MacDONALD, IAN R.
Texas A&M University - GERG, College Station, TX 77843
Abstract: Focused Flow on the Gulf of Mexico Continental Slope: Open and Closed Cases
In northern Gulf of Mexico, hydrocarbons migrate from deep reservoirs to the sea bottom via fault systems generated by tectonic deformation of a Jurassic Age salt unit. Fluid venting profoundly alters biogeochemical characteristics of the upper sediment column and seafloor at points of discharge. Published analysis of satellite remote sensing data documents 60 active oil seeps in the northern Gulf, but recent, more comprehensive data indicate that this estimate is too low by an order of magnitude. Although geophysical and geochemical surveys have been quite comprehensive, fewer than 5% of probable total number of seeps have been visited by submarines or ROVs and this activity has been heavily biased toward sites at depths <700m. Two robust modes of focused flow are demonstrated by these examples. Open systems vent continuously through craters or pockmarks filled with fine sediment suspended in hypersaline fluid. Venting pockmarks as small as 25 cm and as large as 25 m in diameter have been observed. They shared a scale-independent morphology comprising a low mound with braided overflow channels emanating from on side of the pool. The transition in salinity and temperature between the ponded fluid and overlying seawater is abrupt. Salinity reaches 130 psu or greater. Fluid temperature ranges from 1-35<deg>C above ambient and may vary episodically, which indicates concomitant variability in hydrocarbon fluxes. Closed systems tend to retain and disperse hydrocarbons within larger cross-sections of surficial sediment via several disparate mechanisms that reduce porosity and fluid flux. Most dynamic is formation and dissociation of layers of thermogenic gas hydrate. These layers occur as vein-filling conglomerates of sediment, oil and hydrate and as lenses of relatively pure hydrate that breach the sediment interface and interact with the water column. Recent findings demonstrate a plethora of bacterial and metazoan interaction with shallow hydrate.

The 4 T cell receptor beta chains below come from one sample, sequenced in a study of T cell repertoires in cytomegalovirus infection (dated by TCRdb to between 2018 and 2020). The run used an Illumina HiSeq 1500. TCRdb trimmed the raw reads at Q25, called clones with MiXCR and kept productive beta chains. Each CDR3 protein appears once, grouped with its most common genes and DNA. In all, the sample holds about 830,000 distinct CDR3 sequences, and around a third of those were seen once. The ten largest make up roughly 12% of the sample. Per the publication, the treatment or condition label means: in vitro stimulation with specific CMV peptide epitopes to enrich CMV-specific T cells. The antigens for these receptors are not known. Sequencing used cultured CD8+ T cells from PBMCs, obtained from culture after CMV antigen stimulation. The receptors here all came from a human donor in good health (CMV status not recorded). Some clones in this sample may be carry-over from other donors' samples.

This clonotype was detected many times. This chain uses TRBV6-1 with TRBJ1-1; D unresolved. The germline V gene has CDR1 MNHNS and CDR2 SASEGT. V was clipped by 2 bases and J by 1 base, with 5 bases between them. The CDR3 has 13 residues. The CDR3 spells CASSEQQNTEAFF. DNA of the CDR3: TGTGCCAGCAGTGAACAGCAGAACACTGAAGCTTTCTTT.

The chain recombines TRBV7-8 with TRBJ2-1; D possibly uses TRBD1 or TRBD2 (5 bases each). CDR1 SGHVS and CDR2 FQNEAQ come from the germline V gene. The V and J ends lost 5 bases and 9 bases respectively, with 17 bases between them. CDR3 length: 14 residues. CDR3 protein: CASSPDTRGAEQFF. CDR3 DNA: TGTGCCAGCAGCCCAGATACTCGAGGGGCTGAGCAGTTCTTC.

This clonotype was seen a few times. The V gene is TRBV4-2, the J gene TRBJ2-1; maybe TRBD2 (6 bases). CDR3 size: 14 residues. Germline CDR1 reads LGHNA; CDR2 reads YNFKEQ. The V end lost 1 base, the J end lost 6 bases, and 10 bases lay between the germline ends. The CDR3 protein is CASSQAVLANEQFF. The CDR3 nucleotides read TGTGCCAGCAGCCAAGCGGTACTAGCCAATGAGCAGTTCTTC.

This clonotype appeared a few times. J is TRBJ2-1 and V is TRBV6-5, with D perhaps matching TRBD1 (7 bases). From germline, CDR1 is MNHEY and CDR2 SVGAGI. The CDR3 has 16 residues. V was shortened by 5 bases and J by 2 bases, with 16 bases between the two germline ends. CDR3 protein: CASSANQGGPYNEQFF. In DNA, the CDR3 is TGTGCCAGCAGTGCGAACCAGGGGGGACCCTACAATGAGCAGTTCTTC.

AAPG Search and Discovery Article #90920©1999 AAPG Pacific Section Meeting, Monterey, California